DOJ seeks to 'protect' Maguindanao massacre victims' claim for damages


Posted at Dec 20 2019 12:34 PM | Updated as of Dec 20 2019 07:22 PM

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The Department of Justice is studying options to "protect" the claim for damages of the relatives of 58 people killed in the Maguindanao massacre, which they cannot receive pending a final decision from the Supreme Court, a prosecutor said Friday.

A special court on Thursday ordered several members of the Ampatuan clan who allegedly orchestrated the slaughter to pay millions of pesos in damages to the victims' families.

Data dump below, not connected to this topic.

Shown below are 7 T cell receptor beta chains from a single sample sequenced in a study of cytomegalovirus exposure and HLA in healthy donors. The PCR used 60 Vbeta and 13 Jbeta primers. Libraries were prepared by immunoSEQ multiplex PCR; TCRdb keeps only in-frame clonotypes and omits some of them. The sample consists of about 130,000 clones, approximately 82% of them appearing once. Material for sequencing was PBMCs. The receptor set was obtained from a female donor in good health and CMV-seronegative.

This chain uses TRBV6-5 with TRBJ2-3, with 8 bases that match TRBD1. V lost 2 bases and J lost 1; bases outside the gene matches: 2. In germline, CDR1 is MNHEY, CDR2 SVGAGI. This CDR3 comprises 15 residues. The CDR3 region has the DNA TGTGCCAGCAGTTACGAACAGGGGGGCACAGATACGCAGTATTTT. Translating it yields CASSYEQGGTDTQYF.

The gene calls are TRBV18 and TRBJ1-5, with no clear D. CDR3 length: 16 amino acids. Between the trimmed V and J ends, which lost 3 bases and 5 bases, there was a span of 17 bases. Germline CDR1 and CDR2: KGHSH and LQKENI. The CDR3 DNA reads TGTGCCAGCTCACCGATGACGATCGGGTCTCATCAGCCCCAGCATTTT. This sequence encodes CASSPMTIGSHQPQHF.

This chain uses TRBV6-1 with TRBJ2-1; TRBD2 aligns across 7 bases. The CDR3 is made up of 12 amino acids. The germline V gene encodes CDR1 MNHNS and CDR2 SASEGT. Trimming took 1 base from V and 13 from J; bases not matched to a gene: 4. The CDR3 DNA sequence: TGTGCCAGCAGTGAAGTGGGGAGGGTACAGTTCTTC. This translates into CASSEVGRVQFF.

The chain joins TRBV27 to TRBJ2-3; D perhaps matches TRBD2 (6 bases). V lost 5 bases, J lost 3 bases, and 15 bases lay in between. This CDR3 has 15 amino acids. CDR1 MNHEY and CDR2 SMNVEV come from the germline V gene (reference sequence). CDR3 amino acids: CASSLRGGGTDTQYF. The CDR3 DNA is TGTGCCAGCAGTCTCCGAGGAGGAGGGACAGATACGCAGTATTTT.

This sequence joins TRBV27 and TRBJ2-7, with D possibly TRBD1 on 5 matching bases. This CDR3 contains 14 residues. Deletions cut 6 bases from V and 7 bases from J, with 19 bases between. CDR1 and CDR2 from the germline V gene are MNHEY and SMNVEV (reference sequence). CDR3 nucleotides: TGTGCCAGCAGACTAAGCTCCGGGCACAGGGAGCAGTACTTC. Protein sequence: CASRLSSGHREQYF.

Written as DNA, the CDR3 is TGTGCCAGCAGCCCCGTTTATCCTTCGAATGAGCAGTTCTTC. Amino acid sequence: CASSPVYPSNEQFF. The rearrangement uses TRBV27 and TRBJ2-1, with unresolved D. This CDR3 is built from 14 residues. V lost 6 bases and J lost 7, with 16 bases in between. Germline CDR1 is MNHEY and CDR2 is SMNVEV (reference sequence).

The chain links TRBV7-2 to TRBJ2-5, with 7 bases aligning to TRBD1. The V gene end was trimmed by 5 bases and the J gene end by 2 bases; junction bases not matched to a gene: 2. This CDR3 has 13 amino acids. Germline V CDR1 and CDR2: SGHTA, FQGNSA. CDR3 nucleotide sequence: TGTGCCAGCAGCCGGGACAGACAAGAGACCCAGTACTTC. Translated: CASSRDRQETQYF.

The victims however cannot claim this amount until the Supreme Court agrees with the verdict, which could take up to 24 months if contested by the accused, said Senior Deputy State Prosecutor Richard Anthony Fadullon.

He also noted that it is typical for the accused in other cases to sell or transfer their real estate and other properties so these could not be used to settle the damages.

A preliminary writ of attachment, which prevents one from disposing of properties, is "something we'll have to study", said Fadullon.

"Titingnan po ng prosecution team if there's a way to try and protect na para ma-ensure po natin na hindi mailipat iyong mga properties," he told radio DZMM.

(The prosecution team will see if if there's a way to try and protect and ensure that the properties will not be transferred.)

Judge Jocelyn Solis Reyes on Thursday found guilty 43 people, including brothers Zaldy and Andal "Unsay" Ampatuan Jr., 14 police officers and a member of the Ampatuan militia.

Some 53 defendants were acquitted, while 80 accused remain at large.